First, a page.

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Badger cull could extend to 10 new zones
Derbyshire Wildlife Trust runs the UK’s largest badger vaccination programme.

Natural England is reviewing badger cull applications for 2019

Members of the public are being urged to write to their MP following reports that the badger cull could be extended to 10 new zones this autumn.

The call from Derbyshire Wildlife Trust follows reports that Natural England is reviewing the badger cull applications for 2019. In a statement on its website, the Trust said that Derbyshire is one of 14 zones currently under consideration by MPs.


Derbyshire Wildlife Trust runs the UK’s largest badger vaccination programme. Over the last six years, more than 100 volunteers have been working to stop the spread of bovine TB and prevent a cull in the county.

Tim Birch, head of living landscapes at Derbyshire Wildlife Trust, said: “Despite the Trust’s successful vaccination programme, the Department of Environment, Food and Rural Affairs (Defra) have listed the county for the cull expansion this year.”

“That means the badger cull could come here as soon as early September. We’re deeply concerned that this could result in the deaths of thousands of healthy badgers including ones that have been vaccinated – it would cause significant disruption to our ongoing badger vaccination programme."


He continued: “Our work is widely supported and has had £280,000 worth of Government funding and studies show no evidence of widespread Bovine TB in Derbyshire’s badgers. Our dedicated team will continue vaccinations despite the potential arrival of a cull to look after this iconic and protected British species.”


A Defra spokesperson said that Natural England is currently reviewing the badger cull applications for 2019 and that a decision will be made public ‘in due course’.

“Bovine TB remains one of the greatest animal health threats to the UK, causing devastation for hard-working farmers and rural communities,” he said.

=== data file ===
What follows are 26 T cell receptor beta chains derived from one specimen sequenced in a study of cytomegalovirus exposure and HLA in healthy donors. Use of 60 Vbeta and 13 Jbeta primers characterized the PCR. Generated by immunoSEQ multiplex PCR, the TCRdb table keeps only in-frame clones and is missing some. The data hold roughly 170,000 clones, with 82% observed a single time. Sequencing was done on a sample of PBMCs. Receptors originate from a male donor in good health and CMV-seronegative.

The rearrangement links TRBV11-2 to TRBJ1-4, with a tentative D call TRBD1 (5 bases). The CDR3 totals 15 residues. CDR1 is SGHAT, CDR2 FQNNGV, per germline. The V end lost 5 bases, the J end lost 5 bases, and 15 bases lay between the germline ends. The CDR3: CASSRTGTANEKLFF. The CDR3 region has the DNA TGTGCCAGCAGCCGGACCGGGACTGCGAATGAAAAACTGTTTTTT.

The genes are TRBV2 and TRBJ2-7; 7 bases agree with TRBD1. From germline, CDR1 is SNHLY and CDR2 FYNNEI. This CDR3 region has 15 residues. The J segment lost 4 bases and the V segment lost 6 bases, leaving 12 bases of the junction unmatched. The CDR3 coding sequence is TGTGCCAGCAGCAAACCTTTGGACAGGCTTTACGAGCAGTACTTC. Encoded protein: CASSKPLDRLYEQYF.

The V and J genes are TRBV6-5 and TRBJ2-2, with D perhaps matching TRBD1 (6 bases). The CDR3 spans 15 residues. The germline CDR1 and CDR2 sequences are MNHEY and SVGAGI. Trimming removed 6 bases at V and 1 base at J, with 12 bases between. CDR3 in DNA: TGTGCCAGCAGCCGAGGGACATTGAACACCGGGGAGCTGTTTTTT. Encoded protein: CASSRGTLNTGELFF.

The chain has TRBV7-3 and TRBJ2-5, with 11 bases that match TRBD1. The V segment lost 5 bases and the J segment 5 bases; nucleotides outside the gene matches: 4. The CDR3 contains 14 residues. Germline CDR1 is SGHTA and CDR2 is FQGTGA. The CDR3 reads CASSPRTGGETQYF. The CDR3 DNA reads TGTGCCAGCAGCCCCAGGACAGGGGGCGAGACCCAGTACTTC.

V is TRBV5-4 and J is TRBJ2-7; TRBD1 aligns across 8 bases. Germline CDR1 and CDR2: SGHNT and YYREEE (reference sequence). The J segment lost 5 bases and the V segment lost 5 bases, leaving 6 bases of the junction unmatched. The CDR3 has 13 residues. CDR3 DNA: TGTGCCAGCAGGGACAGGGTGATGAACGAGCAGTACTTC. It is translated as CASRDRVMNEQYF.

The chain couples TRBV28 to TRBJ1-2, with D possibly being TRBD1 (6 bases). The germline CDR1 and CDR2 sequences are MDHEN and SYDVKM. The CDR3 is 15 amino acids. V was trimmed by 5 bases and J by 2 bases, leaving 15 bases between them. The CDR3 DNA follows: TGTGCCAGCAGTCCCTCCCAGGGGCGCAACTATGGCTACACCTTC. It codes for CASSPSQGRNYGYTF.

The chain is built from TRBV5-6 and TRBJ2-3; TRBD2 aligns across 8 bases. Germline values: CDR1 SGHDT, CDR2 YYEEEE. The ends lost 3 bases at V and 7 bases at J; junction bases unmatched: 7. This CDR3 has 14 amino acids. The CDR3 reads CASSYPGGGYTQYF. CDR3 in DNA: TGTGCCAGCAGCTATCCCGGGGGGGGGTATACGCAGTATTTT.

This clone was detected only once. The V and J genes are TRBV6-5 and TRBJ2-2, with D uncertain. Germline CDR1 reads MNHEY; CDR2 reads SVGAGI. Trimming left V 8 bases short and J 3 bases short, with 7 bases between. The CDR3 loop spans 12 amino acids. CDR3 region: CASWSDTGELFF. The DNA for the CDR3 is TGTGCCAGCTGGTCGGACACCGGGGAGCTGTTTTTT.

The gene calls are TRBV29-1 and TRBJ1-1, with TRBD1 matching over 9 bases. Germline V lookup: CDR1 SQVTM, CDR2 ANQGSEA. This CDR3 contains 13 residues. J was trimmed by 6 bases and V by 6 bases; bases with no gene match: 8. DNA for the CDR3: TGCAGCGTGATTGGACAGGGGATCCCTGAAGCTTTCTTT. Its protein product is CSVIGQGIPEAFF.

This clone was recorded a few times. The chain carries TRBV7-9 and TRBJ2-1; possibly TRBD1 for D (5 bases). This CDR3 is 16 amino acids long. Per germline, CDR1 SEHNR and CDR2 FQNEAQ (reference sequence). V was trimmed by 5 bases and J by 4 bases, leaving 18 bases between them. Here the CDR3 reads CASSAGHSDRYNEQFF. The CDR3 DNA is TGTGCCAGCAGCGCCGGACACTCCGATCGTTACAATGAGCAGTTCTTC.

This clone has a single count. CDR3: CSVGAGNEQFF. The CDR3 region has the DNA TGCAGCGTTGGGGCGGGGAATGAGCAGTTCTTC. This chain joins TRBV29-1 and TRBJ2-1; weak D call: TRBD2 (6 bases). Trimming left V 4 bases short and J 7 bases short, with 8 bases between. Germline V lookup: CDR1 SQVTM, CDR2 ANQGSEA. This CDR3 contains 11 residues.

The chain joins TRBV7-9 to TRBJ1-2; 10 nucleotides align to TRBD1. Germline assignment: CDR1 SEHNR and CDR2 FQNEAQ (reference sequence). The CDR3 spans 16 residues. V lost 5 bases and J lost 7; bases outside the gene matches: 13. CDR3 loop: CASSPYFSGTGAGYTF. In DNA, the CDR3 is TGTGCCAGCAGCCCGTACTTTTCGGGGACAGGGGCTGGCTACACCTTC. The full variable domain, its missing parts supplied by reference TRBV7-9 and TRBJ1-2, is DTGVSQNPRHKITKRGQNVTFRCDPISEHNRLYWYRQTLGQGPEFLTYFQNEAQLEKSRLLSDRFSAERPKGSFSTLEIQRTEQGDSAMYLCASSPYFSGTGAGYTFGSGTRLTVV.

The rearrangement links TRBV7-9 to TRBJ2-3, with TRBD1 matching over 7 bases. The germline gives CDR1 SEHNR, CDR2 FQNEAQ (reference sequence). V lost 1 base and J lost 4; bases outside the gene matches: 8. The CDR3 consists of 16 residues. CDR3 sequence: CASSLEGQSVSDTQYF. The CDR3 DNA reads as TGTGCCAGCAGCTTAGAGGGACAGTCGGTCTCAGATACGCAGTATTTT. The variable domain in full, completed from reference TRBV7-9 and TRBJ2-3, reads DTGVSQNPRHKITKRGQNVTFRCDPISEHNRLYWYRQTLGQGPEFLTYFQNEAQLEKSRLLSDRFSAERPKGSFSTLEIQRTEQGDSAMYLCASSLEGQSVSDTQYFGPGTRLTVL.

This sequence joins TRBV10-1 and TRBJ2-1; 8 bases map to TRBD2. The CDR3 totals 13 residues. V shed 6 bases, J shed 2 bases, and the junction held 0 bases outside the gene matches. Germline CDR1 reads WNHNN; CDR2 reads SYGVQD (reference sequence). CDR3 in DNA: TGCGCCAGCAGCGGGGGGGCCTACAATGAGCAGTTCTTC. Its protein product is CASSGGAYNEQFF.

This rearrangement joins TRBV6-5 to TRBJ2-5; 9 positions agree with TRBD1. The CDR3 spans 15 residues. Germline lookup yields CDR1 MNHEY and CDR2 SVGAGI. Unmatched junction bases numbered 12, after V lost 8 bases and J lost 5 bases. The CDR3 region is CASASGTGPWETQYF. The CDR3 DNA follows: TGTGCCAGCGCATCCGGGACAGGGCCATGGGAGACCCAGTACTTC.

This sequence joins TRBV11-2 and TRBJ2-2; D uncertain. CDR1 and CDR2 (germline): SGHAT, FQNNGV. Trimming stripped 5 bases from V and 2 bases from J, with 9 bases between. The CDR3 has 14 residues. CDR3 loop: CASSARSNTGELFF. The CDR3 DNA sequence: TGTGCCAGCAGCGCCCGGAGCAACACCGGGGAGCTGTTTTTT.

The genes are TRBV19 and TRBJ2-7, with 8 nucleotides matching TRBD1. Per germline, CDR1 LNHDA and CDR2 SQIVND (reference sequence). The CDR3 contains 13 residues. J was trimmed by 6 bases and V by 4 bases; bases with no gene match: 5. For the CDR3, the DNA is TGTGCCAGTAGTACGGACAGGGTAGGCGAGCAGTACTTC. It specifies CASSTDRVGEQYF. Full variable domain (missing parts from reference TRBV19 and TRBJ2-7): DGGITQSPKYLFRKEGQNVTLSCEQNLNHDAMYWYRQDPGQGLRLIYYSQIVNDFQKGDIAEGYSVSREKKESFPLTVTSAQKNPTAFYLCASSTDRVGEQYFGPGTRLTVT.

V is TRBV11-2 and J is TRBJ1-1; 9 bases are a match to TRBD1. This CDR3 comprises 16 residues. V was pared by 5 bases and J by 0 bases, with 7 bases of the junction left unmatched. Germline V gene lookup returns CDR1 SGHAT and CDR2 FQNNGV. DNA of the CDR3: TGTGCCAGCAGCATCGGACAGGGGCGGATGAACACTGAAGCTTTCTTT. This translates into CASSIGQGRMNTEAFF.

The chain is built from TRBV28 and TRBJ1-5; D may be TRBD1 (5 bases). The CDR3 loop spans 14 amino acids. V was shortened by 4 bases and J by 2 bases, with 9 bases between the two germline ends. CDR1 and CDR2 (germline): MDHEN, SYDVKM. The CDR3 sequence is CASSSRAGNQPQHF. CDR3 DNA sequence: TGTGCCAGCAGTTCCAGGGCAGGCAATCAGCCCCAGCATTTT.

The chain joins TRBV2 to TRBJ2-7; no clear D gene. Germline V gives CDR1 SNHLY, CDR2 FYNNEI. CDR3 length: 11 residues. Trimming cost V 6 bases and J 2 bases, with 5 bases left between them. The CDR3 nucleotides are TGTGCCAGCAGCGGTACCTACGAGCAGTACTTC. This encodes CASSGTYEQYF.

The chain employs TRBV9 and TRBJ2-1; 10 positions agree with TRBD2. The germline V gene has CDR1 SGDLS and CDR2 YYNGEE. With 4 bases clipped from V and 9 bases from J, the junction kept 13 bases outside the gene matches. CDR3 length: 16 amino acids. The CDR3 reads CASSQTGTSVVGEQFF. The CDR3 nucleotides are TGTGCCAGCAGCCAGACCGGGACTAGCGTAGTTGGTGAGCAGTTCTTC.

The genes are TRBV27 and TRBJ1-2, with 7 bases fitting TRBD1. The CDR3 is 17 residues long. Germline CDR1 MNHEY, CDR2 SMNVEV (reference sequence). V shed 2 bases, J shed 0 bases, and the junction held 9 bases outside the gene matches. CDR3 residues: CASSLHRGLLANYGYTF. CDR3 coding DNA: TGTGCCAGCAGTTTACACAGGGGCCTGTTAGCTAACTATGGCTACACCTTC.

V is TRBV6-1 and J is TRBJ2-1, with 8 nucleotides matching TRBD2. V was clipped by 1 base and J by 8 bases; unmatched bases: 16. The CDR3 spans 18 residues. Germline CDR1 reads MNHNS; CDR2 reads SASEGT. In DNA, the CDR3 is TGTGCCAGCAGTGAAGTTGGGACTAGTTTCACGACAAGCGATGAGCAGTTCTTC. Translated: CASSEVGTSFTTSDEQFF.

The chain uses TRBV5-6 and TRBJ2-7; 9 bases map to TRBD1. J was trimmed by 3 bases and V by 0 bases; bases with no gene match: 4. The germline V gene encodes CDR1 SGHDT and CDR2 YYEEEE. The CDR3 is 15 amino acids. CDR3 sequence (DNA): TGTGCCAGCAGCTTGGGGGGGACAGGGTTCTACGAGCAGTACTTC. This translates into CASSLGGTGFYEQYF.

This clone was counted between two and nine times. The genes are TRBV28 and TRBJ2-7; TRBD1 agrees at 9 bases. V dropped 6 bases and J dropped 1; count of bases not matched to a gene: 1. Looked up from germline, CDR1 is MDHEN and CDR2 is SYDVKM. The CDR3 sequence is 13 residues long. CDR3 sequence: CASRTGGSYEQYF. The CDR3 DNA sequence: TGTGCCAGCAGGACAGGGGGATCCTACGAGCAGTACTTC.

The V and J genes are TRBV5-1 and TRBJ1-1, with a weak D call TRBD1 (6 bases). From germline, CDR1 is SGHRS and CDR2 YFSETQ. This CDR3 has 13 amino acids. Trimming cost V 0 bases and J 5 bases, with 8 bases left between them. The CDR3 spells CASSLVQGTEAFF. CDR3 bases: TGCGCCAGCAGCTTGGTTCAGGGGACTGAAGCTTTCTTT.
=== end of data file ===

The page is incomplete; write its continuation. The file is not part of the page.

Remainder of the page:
“There is no single measure that will provide an easy answer to beating the disease. That is why we are pursuing a range of interventions to eradicate the disease by 2038, including tighter cattle movement controls, regular testing and vaccinations.”


Natural England has so far authorised minimum four-year licensed badger control operations for 32 areas of England including Cornwall, Devon and Somerset. If the expansion is approved, it would bring the total number of cull zones to more than 40.

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Pair of endangered Amur leopard cubs born at Colchester Zoo

News Story 1
 Keepers at Colchester Zoo are hailing the arrival of a pair of critically endangered Amur leopard cubs.

The cubs were born to first-time parents Esra and Crispin on the 9 September. This is the first time the Zoo has bred Amur leopard cubs on-site.

Amur leopards originate from the Russian Far East and north-east China. In the wild they are threatened by climate change, habitat loss, deforestation and the illegal wildlife trade.

The cubs are said to be “looking well” and are expected to emerge from their den in a few weeks.  

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RCVS names Professor John Innes as chair of Fellowship Board

Professor John Innes has been elected chair of the 2019 RCVS Fellowship Board, replacing Professor Nick Bacon who comes to the end of his three-year term.


Professor Innes will be responsible for making sure the Fellowship progresses towards fulfilling its strategic goals, determining its ongoing strategy and objectives, and reporting to the RCVS Advancement of the Professions Committee on developments within the Fellowship.